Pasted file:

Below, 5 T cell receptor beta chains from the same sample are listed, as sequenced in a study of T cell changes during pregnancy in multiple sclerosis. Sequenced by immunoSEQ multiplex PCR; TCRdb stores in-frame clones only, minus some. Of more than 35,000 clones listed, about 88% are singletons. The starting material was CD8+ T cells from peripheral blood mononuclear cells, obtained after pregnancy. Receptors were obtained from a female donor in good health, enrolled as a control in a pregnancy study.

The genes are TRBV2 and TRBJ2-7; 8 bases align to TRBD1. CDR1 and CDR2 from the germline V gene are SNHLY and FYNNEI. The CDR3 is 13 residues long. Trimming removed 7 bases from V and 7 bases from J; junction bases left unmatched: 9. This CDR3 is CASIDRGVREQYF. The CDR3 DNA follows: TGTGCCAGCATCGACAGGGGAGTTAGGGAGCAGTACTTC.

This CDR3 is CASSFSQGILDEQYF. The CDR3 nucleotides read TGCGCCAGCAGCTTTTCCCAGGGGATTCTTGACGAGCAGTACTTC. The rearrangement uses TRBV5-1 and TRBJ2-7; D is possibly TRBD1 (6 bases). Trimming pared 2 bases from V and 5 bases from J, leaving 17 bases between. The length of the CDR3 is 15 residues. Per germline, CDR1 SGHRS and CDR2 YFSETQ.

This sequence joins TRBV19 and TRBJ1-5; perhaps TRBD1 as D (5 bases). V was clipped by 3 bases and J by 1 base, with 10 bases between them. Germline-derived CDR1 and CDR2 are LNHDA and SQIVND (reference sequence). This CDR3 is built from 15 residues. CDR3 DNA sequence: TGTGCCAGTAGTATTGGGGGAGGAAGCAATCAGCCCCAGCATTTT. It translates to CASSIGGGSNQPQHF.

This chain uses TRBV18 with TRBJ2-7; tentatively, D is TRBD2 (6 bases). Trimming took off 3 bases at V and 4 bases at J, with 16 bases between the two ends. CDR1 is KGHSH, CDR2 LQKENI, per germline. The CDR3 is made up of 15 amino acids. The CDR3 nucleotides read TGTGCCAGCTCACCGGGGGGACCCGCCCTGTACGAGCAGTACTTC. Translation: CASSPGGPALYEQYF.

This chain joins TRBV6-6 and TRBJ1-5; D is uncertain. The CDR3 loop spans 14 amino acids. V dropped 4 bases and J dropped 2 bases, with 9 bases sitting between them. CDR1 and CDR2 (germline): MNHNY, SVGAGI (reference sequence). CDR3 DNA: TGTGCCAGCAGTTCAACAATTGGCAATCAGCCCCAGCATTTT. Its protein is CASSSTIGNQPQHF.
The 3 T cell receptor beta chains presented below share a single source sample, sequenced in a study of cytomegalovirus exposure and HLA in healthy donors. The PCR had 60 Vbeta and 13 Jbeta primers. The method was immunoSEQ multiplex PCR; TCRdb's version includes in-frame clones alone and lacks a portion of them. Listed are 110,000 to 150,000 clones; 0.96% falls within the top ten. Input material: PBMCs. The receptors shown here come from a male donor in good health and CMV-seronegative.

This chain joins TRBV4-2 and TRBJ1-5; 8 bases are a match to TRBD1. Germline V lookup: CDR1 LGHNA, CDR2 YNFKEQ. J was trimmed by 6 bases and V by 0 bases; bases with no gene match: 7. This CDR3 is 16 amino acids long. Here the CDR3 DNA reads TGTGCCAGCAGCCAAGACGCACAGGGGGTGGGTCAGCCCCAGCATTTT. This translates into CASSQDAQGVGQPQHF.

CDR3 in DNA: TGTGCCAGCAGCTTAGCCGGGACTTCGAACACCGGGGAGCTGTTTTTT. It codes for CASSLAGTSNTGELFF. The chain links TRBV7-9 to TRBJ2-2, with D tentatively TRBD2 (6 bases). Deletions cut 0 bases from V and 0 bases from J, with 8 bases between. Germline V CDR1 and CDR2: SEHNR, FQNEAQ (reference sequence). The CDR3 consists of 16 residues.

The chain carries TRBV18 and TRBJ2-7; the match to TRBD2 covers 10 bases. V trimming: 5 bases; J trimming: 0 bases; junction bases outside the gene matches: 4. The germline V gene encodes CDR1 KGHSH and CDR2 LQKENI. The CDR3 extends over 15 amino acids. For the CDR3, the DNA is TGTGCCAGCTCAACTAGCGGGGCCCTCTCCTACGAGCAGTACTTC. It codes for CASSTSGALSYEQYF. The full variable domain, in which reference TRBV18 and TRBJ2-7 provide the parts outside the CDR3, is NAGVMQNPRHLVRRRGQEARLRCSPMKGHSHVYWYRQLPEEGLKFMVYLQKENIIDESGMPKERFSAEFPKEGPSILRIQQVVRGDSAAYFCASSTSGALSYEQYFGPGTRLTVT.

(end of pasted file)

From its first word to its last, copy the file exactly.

Below, 5 T cell receptor beta chains from the same sample are listed, as sequenced in a study of T cell changes during pregnancy in multiple sclerosis. Sequenced by immunoSEQ multiplex PCR; TCRdb stores in-frame clones only, minus some. Of more than 35,000 clones listed, about 88% are singletons. The starting material was CD8+ T cells from peripheral blood mononuclear cells, obtained after pregnancy. Receptors were obtained from a female donor in good health, enrolled as a control in a pregnancy study.

The genes are TRBV2 and TRBJ2-7; 8 bases align to TRBD1. CDR1 and CDR2 from the germline V gene are SNHLY and FYNNEI. The CDR3 is 13 residues long. Trimming removed 7 bases from V and 7 bases from J; junction bases left unmatched: 9. This CDR3 is CASIDRGVREQYF. The CDR3 DNA follows: TGTGCCAGCATCGACAGGGGAGTTAGGGAGCAGTACTTC.

This CDR3 is CASSFSQGILDEQYF. The CDR3 nucleotides read TGCGCCAGCAGCTTTTCCCAGGGGATTCTTGACGAGCAGTACTTC. The rearrangement uses TRBV5-1 and TRBJ2-7; D is possibly TRBD1 (6 bases). Trimming pared 2 bases from V and 5 bases from J, leaving 17 bases between. The length of the CDR3 is 15 residues. Per germline, CDR1 SGHRS and CDR2 YFSETQ.

This sequence joins TRBV19 and TRBJ1-5; perhaps TRBD1 as D (5 bases). V was clipped by 3 bases and J by 1 base, with 10 bases between them. Germline-derived CDR1 and CDR2 are LNHDA and SQIVND (reference sequence). This CDR3 is built from 15 residues. CDR3 DNA sequence: TGTGCCAGTAGTATTGGGGGAGGAAGCAATCAGCCCCAGCATTTT. It translates to CASSIGGGSNQPQHF.

This chain uses TRBV18 with TRBJ2-7; tentatively, D is TRBD2 (6 bases). Trimming took off 3 bases at V and 4 bases at J, with 16 bases between the two ends. CDR1 is KGHSH, CDR2 LQKENI, per germline. The CDR3 is made up of 15 amino acids. The CDR3 nucleotides read TGTGCCAGCTCACCGGGGGGACCCGCCCTGTACGAGCAGTACTTC. Translation: CASSPGGPALYEQYF.

This chain joins TRBV6-6 and TRBJ1-5; D is uncertain. The CDR3 loop spans 14 amino acids. V dropped 4 bases and J dropped 2 bases, with 9 bases sitting between them. CDR1 and CDR2 (germline): MNHNY, SVGAGI (reference sequence). CDR3 DNA: TGTGCCAGCAGTTCAACAATTGGCAATCAGCCCCAGCATTTT. Its protein is CASSSTIGNQPQHF.
The 3 T cell receptor beta chains presented below share a single source sample, sequenced in a study of cytomegalovirus exposure and HLA in healthy donors. The PCR had 60 Vbeta and 13 Jbeta primers. The method was immunoSEQ multiplex PCR; TCRdb's version includes in-frame clones alone and lacks a portion of them. Listed are 110,000 to 150,000 clones; 0.96% falls within the top ten. Input material: PBMCs. The receptors shown here come from a male donor in good health and CMV-seronegative.

This chain joins TRBV4-2 and TRBJ1-5; 8 bases are a match to TRBD1. Germline V lookup: CDR1 LGHNA, CDR2 YNFKEQ. J was trimmed by 6 bases and V by 0 bases; bases with no gene match: 7. This CDR3 is 16 amino acids long. Here the CDR3 DNA reads TGTGCCAGCAGCCAAGACGCACAGGGGGTGGGTCAGCCCCAGCATTTT. This translates into CASSQDAQGVGQPQHF.

CDR3 in DNA: TGTGCCAGCAGCTTAGCCGGGACTTCGAACACCGGGGAGCTGTTTTTT. It codes for CASSLAGTSNTGELFF. The chain links TRBV7-9 to TRBJ2-2, with D tentatively TRBD2 (6 bases). Deletions cut 0 bases from V and 0 bases from J, with 8 bases between. Germline V CDR1 and CDR2: SEHNR, FQNEAQ (reference sequence). The CDR3 consists of 16 residues.

The chain carries TRBV18 and TRBJ2-7; the match to TRBD2 covers 10 bases. V trimming: 5 bases; J trimming: 0 bases; junction bases outside the gene matches: 4. The germline V gene encodes CDR1 KGHSH and CDR2 LQKENI. The CDR3 extends over 15 amino acids. For the CDR3, the DNA is TGTGCCAGCTCAACTAGCGGGGCCCTCTCCTACGAGCAGTACTTC. It codes for CASSTSGALSYEQYF. The full variable domain, in which reference TRBV18 and TRBJ2-7 provide the parts outside the CDR3, is NAGVMQNPRHLVRRRGQEARLRCSPMKGHSHVYWYRQLPEEGLKFMVYLQKENIIDESGMPKERFSAEFPKEGPSILRIQQVVRGDSAAYFCASSTSGALSYEQYFGPGTRLTVT.